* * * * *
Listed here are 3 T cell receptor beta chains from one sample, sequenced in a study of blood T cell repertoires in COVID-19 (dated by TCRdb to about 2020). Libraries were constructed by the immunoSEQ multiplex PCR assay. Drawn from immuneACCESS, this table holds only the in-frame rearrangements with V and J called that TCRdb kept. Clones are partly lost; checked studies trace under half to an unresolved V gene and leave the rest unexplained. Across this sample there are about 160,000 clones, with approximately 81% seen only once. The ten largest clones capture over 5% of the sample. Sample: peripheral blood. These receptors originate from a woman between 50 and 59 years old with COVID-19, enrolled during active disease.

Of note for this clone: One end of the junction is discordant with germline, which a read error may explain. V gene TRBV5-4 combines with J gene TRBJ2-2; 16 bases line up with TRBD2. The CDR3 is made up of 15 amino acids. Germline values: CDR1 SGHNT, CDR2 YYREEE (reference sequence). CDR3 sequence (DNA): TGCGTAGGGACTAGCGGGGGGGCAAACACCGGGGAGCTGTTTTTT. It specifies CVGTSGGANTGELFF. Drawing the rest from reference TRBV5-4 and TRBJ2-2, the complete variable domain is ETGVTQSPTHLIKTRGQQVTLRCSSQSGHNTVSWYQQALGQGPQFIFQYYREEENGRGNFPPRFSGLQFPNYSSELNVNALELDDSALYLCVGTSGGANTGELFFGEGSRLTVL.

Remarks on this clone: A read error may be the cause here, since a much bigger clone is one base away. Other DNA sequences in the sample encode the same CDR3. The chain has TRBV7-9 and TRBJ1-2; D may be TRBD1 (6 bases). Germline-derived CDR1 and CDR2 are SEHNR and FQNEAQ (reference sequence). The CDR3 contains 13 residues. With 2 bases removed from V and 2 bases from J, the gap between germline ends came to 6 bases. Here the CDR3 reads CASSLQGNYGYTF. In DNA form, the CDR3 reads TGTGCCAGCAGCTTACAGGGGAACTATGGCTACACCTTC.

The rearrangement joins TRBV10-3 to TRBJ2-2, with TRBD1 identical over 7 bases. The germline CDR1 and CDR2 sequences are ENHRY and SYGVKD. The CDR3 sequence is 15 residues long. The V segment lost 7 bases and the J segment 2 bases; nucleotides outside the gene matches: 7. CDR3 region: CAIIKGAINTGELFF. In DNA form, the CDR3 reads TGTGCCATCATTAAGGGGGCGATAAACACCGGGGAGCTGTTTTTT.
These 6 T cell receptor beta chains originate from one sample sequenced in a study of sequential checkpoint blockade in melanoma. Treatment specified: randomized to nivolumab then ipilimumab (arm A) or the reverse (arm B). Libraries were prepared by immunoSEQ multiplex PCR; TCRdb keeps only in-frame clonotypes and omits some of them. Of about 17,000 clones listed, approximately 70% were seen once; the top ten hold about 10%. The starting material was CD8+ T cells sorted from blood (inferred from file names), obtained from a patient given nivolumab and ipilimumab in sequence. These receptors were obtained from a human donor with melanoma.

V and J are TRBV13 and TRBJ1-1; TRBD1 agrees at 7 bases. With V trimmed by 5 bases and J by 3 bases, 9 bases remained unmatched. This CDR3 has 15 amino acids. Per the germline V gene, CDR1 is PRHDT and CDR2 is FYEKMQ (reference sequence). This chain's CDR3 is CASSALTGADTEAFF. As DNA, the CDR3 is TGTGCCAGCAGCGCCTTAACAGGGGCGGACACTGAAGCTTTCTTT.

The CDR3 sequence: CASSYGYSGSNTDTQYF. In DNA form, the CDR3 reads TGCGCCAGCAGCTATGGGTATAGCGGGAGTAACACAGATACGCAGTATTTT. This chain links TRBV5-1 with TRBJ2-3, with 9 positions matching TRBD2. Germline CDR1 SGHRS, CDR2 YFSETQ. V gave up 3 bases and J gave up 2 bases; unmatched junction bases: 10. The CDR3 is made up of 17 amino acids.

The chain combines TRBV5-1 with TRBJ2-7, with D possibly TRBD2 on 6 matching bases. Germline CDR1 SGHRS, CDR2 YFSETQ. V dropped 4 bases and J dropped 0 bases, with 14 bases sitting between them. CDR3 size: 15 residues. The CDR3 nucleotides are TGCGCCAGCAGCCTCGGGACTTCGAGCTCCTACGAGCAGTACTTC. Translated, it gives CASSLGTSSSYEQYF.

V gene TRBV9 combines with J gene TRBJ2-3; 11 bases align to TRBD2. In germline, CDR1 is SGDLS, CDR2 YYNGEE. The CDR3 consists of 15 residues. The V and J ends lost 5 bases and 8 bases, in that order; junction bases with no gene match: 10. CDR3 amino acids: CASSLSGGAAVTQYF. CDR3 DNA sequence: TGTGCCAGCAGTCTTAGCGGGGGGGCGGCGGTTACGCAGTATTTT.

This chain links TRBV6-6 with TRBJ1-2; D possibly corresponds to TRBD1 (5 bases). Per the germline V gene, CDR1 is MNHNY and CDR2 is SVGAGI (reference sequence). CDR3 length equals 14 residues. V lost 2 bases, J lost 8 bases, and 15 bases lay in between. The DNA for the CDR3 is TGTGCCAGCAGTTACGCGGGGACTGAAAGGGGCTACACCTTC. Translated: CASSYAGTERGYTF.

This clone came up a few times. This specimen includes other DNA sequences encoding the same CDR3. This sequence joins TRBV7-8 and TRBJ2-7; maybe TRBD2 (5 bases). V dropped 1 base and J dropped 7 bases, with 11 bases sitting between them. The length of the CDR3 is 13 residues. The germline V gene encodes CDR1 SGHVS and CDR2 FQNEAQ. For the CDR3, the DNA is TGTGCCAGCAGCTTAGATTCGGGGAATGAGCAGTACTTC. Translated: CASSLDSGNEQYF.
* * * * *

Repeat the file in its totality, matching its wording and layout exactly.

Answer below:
Listed here are 3 T cell receptor beta chains from one sample, sequenced in a study of blood T cell repertoires in COVID-19 (dated by TCRdb to about 2020). Libraries were constructed by the immunoSEQ multiplex PCR assay. Drawn from immuneACCESS, this table holds only the in-frame rearrangements with V and J called that TCRdb kept. Clones are partly lost; checked studies trace under half to an unresolved V gene and leave the rest unexplained. Across this sample there are about 160,000 clones, with approximately 81% seen only once. The ten largest clones capture over 5% of the sample. Sample: peripheral blood. These receptors originate from a woman between 50 and 59 years old with COVID-19, enrolled during active disease.

Of note for this clone: One end of the junction is discordant with germline, which a read error may explain. V gene TRBV5-4 combines with J gene TRBJ2-2; 16 bases line up with TRBD2. The CDR3 is made up of 15 amino acids. Germline values: CDR1 SGHNT, CDR2 YYREEE (reference sequence). CDR3 sequence (DNA): TGCGTAGGGACTAGCGGGGGGGCAAACACCGGGGAGCTGTTTTTT. It specifies CVGTSGGANTGELFF. Drawing the rest from reference TRBV5-4 and TRBJ2-2, the complete variable domain is ETGVTQSPTHLIKTRGQQVTLRCSSQSGHNTVSWYQQALGQGPQFIFQYYREEENGRGNFPPRFSGLQFPNYSSELNVNALELDDSALYLCVGTSGGANTGELFFGEGSRLTVL.

Remarks on this clone: A read error may be the cause here, since a much bigger clone is one base away. Other DNA sequences in the sample encode the same CDR3. The chain has TRBV7-9 and TRBJ1-2; D may be TRBD1 (6 bases). Germline-derived CDR1 and CDR2 are SEHNR and FQNEAQ (reference sequence). The CDR3 contains 13 residues. With 2 bases removed from V and 2 bases from J, the gap between germline ends came to 6 bases. Here the CDR3 reads CASSLQGNYGYTF. In DNA form, the CDR3 reads TGTGCCAGCAGCTTACAGGGGAACTATGGCTACACCTTC.

The rearrangement joins TRBV10-3 to TRBJ2-2, with TRBD1 identical over 7 bases. The germline CDR1 and CDR2 sequences are ENHRY and SYGVKD. The CDR3 sequence is 15 residues long. The V segment lost 7 bases and the J segment 2 bases; nucleotides outside the gene matches: 7. CDR3 region: CAIIKGAINTGELFF. In DNA form, the CDR3 reads TGTGCCATCATTAAGGGGGCGATAAACACCGGGGAGCTGTTTTTT.
These 6 T cell receptor beta chains originate from one sample sequenced in a study of sequential checkpoint blockade in melanoma. Treatment specified: randomized to nivolumab then ipilimumab (arm A) or the reverse (arm B). Libraries were prepared by immunoSEQ multiplex PCR; TCRdb keeps only in-frame clonotypes and omits some of them. Of about 17,000 clones listed, approximately 70% were seen once; the top ten hold about 10%. The starting material was CD8+ T cells sorted from blood (inferred from file names), obtained from a patient given nivolumab and ipilimumab in sequence. These receptors were obtained from a human donor with melanoma.

V and J are TRBV13 and TRBJ1-1; TRBD1 agrees at 7 bases. With V trimmed by 5 bases and J by 3 bases, 9 bases remained unmatched. This CDR3 has 15 amino acids. Per the germline V gene, CDR1 is PRHDT and CDR2 is FYEKMQ (reference sequence). This chain's CDR3 is CASSALTGADTEAFF. As DNA, the CDR3 is TGTGCCAGCAGCGCCTTAACAGGGGCGGACACTGAAGCTTTCTTT.

The CDR3 sequence: CASSYGYSGSNTDTQYF. In DNA form, the CDR3 reads TGCGCCAGCAGCTATGGGTATAGCGGGAGTAACACAGATACGCAGTATTTT. This chain links TRBV5-1 with TRBJ2-3, with 9 positions matching TRBD2. Germline CDR1 SGHRS, CDR2 YFSETQ. V gave up 3 bases and J gave up 2 bases; unmatched junction bases: 10. The CDR3 is made up of 17 amino acids.

The chain combines TRBV5-1 with TRBJ2-7, with D possibly TRBD2 on 6 matching bases. Germline CDR1 SGHRS, CDR2 YFSETQ. V dropped 4 bases and J dropped 0 bases, with 14 bases sitting between them. CDR3 size: 15 residues. The CDR3 nucleotides are TGCGCCAGCAGCCTCGGGACTTCGAGCTCCTACGAGCAGTACTTC. Translated, it gives CASSLGTSSSYEQYF.

V gene TRBV9 combines with J gene TRBJ2-3; 11 bases align to TRBD2. In germline, CDR1 is SGDLS, CDR2 YYNGEE. The CDR3 consists of 15 residues. The V and J ends lost 5 bases and 8 bases, in that order; junction bases with no gene match: 10. CDR3 amino acids: CASSLSGGAAVTQYF. CDR3 DNA sequence: TGTGCCAGCAGTCTTAGCGGGGGGGCGGCGGTTACGCAGTATTTT.

This chain links TRBV6-6 with TRBJ1-2; D possibly corresponds to TRBD1 (5 bases). Per the germline V gene, CDR1 is MNHNY and CDR2 is SVGAGI (reference sequence). CDR3 length equals 14 residues. V lost 2 bases, J lost 8 bases, and 15 bases lay in between. The DNA for the CDR3 is TGTGCCAGCAGTTACGCGGGGACTGAAAGGGGCTACACCTTC. Translated: CASSYAGTERGYTF.

This clone came up a few times. This specimen includes other DNA sequences encoding the same CDR3. This sequence joins TRBV7-8 and TRBJ2-7; maybe TRBD2 (5 bases). V dropped 1 base and J dropped 7 bases, with 11 bases sitting between them. The length of the CDR3 is 13 residues. The germline V gene encodes CDR1 SGHVS and CDR2 FQNEAQ. For the CDR3, the DNA is TGTGCCAGCAGCTTAGATTCGGGGAATGAGCAGTACTTC. Translated: CASSLDSGNEQYF.